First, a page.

"Health wise I am feeling great. I am a big supporter of trials - it allows new treatments and drugs to be brought in.”
A trial of personalised care after treatment for prostate cancer (TOPCAT-P)
Please note - this trial is no longer recruiting patients. We hope to add results when they are available.
This is a trial to see if extra support after treatment for prostate cancer improves men’s quality of life.
After treatment for prostate cancer, you may have physical, sexual, and emotional problems which can affect your
Researchers are looking for ways to improve care for men with prostate cancer. They want to see if offering men extra support will improve recovery after treatment, experience of follow up care and overall quality of life. Extra support could include appointments with a specialist nurse that take place at their GP surgery.
This is a pilot study to see if it would be possible to run a larger trial looking at extra support after prostate cancer treatment. In the pilot study, the researchers want to find out
- If they can recruit men to a trial looking at this question
- How many men drop out of the trial
- The symptoms men have and how they are managed
- How long it takes to collect and analyse all the information
- What men think about the support they receive
Who can enter
You cannot volunteer to take part in this trial. You may be asked to take part if you have had treatment at the Maelor Hospital in Wrexham and
- You were diagnosed with prostate cancer between 9 months and 2 years ago
- You had surgery, radiotherapy or brachytherapy with the aim of curing your cancer or you haven’t had treatment to cure your cancer and you don’t have any symptoms, but may have treatment to control symptoms in future (you are having watchful waiting and have regular PSA tests)
- The multidisciplinary team looking after you think you are well enough to take part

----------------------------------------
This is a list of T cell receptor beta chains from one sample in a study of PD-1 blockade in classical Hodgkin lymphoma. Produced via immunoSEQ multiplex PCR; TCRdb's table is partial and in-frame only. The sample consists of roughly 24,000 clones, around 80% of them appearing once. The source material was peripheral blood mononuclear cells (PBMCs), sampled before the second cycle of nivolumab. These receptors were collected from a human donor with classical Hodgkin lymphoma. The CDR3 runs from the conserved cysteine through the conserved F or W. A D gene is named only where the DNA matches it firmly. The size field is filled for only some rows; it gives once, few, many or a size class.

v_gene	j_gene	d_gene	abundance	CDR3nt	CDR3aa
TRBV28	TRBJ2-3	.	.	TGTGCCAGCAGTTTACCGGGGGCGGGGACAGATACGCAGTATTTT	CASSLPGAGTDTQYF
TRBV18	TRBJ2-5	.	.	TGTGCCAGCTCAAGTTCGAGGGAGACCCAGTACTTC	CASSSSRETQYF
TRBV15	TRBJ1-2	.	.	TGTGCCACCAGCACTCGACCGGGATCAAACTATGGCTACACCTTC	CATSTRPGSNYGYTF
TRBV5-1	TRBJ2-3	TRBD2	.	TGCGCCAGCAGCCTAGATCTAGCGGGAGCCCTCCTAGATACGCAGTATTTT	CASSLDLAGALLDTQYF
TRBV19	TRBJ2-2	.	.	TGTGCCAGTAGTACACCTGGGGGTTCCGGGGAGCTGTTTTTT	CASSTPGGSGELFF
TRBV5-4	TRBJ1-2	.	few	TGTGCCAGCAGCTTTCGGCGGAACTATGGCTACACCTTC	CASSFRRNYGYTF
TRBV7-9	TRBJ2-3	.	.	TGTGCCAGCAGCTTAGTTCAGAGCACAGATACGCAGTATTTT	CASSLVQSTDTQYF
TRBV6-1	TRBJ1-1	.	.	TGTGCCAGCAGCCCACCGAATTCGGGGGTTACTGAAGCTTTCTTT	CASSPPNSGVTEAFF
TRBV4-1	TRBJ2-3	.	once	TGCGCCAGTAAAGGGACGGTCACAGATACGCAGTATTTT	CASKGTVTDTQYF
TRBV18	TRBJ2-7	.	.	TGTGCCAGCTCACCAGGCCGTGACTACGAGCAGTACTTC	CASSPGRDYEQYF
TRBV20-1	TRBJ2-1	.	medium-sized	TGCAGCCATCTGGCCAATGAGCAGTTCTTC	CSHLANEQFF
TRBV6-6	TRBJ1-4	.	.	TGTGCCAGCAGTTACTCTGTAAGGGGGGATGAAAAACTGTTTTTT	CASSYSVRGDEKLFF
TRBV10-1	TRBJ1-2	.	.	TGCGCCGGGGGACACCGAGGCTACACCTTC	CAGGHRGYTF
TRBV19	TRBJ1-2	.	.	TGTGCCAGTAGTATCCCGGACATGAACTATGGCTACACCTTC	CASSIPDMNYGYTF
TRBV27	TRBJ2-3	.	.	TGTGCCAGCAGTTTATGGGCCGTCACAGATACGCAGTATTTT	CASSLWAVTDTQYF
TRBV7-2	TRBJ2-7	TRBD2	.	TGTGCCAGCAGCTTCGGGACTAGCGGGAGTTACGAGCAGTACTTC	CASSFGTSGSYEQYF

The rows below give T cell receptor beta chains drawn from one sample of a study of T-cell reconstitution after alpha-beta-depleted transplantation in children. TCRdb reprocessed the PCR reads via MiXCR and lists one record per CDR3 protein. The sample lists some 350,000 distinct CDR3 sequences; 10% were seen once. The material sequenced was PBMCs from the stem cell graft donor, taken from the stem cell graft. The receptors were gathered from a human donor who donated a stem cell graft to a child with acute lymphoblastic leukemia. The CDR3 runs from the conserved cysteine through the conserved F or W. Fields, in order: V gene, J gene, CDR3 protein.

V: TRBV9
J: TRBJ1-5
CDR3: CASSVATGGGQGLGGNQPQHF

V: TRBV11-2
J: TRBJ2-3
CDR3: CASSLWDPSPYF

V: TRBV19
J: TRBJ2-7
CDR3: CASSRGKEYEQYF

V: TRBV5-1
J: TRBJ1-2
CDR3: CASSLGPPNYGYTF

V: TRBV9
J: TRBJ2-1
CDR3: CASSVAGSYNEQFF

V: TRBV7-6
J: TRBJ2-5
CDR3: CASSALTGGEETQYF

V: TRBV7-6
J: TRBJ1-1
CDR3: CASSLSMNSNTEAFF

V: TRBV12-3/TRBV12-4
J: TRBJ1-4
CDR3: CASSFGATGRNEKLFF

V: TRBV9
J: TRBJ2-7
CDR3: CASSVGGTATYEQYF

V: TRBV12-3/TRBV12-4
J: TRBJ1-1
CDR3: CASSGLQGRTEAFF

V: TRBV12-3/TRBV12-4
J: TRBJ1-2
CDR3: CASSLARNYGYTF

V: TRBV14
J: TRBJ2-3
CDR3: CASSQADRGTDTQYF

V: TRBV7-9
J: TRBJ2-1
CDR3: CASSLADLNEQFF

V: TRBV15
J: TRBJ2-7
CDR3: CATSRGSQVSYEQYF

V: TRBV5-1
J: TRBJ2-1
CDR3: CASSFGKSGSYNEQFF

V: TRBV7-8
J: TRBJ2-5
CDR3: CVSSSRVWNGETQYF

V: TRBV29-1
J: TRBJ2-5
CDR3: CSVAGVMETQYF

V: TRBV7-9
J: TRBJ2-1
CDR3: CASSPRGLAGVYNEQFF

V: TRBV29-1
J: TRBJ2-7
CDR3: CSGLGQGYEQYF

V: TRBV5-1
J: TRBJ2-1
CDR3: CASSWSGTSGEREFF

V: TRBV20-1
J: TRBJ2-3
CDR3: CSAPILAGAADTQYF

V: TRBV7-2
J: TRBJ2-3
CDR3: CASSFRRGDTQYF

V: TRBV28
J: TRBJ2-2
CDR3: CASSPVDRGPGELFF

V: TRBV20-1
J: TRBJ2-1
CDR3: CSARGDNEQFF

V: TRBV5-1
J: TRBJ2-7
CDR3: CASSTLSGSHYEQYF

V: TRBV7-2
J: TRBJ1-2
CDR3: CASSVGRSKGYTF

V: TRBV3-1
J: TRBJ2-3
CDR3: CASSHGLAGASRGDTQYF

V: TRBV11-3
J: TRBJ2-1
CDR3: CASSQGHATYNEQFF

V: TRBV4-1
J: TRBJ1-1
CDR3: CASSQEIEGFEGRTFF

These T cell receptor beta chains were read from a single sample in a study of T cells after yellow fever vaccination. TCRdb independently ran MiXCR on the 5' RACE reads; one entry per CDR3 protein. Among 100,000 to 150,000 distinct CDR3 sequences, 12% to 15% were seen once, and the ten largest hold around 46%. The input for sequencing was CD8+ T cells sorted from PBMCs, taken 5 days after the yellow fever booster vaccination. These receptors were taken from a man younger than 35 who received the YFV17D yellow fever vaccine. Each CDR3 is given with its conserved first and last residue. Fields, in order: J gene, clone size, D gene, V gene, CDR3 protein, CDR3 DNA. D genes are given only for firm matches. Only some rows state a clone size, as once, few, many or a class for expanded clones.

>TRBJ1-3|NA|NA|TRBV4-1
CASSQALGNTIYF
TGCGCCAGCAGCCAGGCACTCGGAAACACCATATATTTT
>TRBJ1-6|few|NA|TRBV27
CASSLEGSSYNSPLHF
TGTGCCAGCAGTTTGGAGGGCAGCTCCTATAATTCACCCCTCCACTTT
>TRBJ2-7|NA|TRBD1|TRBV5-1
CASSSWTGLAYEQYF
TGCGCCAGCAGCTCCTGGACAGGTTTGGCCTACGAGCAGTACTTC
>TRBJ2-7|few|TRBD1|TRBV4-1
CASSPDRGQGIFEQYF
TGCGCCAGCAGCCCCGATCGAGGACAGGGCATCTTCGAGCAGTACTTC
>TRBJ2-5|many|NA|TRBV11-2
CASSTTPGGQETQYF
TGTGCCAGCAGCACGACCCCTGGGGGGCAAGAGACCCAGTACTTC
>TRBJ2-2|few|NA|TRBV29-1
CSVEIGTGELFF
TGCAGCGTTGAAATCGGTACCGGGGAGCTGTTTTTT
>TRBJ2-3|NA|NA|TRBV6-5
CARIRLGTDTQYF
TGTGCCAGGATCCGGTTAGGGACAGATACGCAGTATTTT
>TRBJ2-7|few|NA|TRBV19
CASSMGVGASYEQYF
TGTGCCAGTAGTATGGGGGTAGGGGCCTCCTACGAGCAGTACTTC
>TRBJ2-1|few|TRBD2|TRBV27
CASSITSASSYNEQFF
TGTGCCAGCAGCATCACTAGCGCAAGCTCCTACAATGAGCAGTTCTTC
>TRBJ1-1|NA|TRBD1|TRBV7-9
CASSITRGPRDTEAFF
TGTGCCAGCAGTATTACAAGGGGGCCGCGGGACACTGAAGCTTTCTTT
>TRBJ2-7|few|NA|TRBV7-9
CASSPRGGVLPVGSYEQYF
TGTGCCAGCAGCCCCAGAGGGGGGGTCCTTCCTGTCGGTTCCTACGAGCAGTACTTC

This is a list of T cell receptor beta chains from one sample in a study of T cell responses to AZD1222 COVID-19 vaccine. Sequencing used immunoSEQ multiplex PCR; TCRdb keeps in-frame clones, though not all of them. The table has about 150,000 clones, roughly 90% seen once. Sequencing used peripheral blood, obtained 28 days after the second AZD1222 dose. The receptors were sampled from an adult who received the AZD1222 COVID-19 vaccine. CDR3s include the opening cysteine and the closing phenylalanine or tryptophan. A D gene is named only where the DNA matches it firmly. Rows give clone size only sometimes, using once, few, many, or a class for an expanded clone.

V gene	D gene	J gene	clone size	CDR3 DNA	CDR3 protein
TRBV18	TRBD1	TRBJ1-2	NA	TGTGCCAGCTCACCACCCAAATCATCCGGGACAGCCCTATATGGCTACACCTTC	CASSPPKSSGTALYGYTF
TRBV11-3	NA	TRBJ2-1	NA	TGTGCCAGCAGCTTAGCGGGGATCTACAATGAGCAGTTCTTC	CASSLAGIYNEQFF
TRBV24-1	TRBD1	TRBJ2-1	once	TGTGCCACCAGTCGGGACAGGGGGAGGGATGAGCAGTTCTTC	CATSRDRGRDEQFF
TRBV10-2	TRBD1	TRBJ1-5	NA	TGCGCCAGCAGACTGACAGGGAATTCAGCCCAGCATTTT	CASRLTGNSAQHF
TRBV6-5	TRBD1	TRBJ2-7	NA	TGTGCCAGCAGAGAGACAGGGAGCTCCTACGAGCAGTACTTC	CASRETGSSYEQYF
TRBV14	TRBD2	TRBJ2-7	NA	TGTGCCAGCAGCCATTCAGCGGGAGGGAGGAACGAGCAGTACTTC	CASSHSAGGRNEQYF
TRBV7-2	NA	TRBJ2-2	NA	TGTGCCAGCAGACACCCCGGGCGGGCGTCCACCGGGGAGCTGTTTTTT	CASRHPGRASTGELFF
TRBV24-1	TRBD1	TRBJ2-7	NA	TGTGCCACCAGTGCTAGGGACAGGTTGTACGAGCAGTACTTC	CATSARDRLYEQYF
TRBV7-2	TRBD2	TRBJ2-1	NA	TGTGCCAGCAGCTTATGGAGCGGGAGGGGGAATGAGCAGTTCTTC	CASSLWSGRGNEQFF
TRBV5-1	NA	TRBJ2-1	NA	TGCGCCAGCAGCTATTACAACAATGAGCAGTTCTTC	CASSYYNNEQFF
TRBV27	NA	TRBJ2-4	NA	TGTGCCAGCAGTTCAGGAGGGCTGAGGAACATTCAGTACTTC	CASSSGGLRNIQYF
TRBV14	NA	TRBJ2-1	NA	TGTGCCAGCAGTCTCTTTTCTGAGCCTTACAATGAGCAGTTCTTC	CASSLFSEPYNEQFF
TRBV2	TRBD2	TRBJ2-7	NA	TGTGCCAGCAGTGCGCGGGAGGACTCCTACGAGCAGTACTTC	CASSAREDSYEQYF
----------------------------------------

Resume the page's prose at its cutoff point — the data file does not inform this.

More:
You cannot enter this trial if you
- Could have treatment to try to cure your cancer, but you have chosen to be monitored until tests show that your caner is getting worse (you are having active surveillance)
- Could only have treatment aiming to control symptoms of cancer rather than curing the cancer
This trial aims to recruit 120 men. Everybody taking part will fill in a questionnaire about their health when they join the trial.
It is a randomised trial. The men taking part are put into 1 of 2 groups by a computer. Neither you nor your doctor will be able to decide which group you are in.
Men in one group will receive a range of information and support materials that they will use by themselves. Men in the other group receive the same materials but they also have an appointment with a specialist nurse (a clinical nurse specialist). And they may have more appointments with the nurse if they want them.
You stay in the trial for 9 months. During that time, the researchers will ask you to fill out a short questionnaire every 3 months. This will ask how often you have seen your GP, other health care professionals or social services professionals.
After 9 months, the trial team will ask you to fill in the same type of health questionnaire that you completed at the beginning of the trial.
If you are in the group that sees the specialist nurse, the trial team will ask your permission to make audio recordings of the appointments.
The trial team will ask some men to take part in an interview at the end of the study. If you agree to do this, a researcher will ask what you thought about taking part in the study.
Everybody taking part sees the trial team at the beginning of the trial and again 9 months later. This will be at your GP surgery or a local hospital.
If you are in the group that sees the specialist nurse, you have any appointments at your GP surgery, or at the research centre in Wrexham.
There are no side effects from taking part in this trial. If you find it uncomfortable to answer any parts of the questionnaires, you can leave those blank.
How to join a clinical trial
Professor Clare Wilkinson
Macmillan Cancer Support
North Wales Centre for Primary Care Research